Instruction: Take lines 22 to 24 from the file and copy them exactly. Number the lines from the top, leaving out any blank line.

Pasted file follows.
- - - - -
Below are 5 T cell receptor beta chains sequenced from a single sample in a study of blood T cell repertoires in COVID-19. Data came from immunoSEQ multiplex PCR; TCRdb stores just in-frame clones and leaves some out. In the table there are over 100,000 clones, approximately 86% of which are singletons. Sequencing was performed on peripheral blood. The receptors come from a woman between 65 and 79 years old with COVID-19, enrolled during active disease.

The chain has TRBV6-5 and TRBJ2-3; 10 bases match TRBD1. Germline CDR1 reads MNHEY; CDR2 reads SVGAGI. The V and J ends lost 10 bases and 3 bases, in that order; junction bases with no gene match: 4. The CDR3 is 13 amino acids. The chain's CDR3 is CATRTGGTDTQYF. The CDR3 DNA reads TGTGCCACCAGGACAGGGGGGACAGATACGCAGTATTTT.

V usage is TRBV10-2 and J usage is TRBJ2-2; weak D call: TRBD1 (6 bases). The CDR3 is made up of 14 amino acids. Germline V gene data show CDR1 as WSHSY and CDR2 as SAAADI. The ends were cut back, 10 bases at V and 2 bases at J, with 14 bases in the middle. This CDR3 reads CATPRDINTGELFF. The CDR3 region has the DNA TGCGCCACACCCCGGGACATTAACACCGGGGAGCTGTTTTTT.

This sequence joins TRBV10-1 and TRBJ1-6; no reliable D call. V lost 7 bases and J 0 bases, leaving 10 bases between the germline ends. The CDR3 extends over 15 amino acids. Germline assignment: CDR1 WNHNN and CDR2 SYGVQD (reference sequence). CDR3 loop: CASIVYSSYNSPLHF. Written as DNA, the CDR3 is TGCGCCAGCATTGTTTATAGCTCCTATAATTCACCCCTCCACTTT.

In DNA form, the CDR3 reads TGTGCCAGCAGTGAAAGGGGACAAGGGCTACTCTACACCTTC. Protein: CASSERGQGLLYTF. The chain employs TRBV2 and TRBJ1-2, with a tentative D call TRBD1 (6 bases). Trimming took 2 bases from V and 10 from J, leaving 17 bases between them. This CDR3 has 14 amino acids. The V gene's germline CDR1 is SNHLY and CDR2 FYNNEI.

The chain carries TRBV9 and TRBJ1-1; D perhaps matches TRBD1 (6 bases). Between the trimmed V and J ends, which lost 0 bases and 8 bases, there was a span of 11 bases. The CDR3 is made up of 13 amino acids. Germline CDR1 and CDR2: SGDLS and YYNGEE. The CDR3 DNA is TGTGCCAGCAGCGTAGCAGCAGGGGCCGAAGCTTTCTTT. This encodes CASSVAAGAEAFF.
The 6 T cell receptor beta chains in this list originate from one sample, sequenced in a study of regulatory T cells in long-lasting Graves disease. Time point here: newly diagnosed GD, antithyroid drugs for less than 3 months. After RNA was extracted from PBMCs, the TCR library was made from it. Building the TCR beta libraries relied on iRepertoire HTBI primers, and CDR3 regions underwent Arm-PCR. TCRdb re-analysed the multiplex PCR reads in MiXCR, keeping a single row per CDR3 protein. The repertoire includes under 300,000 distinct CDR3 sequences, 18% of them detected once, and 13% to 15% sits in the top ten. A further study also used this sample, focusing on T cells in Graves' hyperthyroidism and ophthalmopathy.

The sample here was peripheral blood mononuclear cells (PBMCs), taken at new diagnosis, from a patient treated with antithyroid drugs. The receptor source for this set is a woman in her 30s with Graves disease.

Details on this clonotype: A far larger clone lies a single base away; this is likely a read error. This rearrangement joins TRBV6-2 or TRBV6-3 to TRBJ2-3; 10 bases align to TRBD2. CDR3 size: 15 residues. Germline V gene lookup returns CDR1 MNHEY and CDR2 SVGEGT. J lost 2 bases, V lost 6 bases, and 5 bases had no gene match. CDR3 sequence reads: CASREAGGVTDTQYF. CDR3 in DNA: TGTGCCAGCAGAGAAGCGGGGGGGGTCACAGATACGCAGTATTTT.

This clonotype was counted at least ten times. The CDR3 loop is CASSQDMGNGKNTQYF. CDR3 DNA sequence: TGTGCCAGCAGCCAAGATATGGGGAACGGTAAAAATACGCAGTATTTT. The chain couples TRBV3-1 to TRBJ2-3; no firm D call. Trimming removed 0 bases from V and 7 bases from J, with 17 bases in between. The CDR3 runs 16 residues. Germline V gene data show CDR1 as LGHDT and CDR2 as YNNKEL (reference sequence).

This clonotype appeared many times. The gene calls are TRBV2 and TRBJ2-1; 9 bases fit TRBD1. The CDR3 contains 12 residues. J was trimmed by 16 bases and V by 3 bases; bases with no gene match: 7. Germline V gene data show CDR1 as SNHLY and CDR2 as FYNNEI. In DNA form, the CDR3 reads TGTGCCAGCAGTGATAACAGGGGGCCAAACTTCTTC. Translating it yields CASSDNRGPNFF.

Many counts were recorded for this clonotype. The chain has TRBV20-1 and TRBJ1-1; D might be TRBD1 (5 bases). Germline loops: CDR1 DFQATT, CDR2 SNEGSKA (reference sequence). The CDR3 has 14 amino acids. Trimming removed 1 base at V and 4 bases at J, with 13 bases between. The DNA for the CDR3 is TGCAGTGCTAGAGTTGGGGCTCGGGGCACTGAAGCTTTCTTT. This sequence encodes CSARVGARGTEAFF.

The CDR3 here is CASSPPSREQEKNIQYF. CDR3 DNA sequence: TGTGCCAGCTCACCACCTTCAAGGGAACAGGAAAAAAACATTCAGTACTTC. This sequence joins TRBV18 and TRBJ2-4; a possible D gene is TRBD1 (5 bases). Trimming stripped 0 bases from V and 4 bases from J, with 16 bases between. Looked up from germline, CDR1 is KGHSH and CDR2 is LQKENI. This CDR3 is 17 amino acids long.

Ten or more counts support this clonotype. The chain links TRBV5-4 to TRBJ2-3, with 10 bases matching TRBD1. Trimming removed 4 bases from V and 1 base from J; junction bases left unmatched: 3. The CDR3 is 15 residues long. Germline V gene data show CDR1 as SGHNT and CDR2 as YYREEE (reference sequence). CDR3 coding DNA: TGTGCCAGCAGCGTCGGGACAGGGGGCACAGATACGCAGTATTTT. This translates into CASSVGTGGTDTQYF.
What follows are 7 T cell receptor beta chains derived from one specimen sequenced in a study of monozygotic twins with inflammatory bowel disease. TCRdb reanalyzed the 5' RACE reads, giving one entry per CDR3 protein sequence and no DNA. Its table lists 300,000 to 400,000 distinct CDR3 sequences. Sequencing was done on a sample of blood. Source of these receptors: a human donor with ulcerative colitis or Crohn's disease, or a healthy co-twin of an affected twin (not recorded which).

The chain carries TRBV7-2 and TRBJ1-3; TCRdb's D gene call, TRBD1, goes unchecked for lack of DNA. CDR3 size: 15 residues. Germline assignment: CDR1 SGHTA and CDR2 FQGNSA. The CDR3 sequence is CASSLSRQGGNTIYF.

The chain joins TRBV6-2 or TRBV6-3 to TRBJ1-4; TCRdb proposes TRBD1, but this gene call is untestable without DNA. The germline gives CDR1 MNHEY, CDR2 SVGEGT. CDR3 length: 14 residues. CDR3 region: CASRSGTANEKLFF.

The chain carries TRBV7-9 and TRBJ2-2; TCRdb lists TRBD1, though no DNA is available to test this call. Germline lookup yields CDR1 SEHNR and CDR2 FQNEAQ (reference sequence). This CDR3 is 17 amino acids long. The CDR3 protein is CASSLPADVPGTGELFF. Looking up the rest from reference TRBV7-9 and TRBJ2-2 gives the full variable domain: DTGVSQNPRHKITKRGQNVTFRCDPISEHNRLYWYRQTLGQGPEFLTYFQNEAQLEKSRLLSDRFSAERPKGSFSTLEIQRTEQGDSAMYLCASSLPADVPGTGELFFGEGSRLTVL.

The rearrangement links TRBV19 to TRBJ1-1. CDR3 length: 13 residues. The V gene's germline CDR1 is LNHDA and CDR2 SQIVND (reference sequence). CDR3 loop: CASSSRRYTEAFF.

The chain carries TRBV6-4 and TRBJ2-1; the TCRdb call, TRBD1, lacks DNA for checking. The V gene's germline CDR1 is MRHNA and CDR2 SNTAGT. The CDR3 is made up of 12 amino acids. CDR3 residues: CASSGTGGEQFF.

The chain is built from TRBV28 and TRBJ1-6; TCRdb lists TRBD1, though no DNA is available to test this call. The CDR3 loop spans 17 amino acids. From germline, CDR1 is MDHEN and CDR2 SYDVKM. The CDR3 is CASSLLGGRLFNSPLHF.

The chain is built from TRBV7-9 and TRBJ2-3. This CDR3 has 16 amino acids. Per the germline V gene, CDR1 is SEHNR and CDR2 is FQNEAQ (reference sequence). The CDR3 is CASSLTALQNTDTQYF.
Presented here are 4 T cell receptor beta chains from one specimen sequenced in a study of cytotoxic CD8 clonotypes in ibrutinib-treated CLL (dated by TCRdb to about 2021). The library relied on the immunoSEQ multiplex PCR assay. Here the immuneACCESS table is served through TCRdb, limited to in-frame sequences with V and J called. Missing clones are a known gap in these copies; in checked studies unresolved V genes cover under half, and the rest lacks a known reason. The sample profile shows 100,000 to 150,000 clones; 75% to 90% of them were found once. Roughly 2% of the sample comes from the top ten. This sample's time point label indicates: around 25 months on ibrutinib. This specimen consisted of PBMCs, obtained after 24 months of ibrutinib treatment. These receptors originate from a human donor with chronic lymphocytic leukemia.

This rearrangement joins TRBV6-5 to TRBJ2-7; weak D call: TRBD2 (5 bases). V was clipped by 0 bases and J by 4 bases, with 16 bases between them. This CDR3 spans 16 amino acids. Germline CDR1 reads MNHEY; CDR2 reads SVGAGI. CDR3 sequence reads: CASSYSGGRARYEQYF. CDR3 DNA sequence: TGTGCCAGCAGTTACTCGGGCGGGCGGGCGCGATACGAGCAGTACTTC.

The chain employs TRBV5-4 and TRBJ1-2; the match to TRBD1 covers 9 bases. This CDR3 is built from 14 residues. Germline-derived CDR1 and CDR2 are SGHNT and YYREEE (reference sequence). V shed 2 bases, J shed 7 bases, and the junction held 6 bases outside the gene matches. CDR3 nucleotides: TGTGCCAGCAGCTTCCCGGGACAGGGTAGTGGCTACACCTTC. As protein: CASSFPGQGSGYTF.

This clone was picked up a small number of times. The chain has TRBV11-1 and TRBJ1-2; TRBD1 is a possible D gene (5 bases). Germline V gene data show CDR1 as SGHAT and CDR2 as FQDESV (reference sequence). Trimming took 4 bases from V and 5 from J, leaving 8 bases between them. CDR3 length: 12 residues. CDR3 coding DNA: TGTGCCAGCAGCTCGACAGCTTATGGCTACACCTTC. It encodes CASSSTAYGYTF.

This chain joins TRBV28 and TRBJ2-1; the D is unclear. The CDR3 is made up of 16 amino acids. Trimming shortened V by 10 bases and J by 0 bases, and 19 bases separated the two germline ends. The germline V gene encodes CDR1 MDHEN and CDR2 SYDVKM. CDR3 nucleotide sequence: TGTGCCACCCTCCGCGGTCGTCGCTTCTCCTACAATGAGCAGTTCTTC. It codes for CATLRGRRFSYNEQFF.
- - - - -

The chain is built from TRBV7-9 and TRBJ2-3. This CDR3 has 16 amino acids. Per the germline V gene, CDR1 is SEHNR and CDR2 is FQNEAQ (reference sequence). The CDR3 is CASSLTALQNTDTQYF.
Presented here are 4 T cell receptor beta chains from one specimen sequenced in a study of cytotoxic CD8 clonotypes in ibrutinib-treated CLL (dated by TCRdb to about 2021). The library relied on the immunoSEQ multiplex PCR assay. Here the immuneACCESS table is served through TCRdb, limited to in-frame sequences with V and J called. Missing clones are a known gap in these copies; in checked studies unresolved V genes cover under half, and the rest lacks a known reason. The sample profile shows 100,000 to 150,000 clones; 75% to 90% of them were found once. Roughly 2% of the sample comes from the top ten. This sample's time point label indicates: around 25 months on ibrutinib. This specimen consisted of PBMCs, obtained after 24 months of ibrutinib treatment. These receptors originate from a human donor with chronic lymphocytic leukemia.

This rearrangement joins TRBV6-5 to TRBJ2-7; weak D call: TRBD2 (5 bases). V was clipped by 0 bases and J by 4 bases, with 16 bases between them. This CDR3 spans 16 amino acids. Germline CDR1 reads MNHEY; CDR2 reads SVGAGI. CDR3 sequence reads: CASSYSGGRARYEQYF. CDR3 DNA sequence: TGTGCCAGCAGTTACTCGGGCGGGCGGGCGCGATACGAGCAGTACTTC.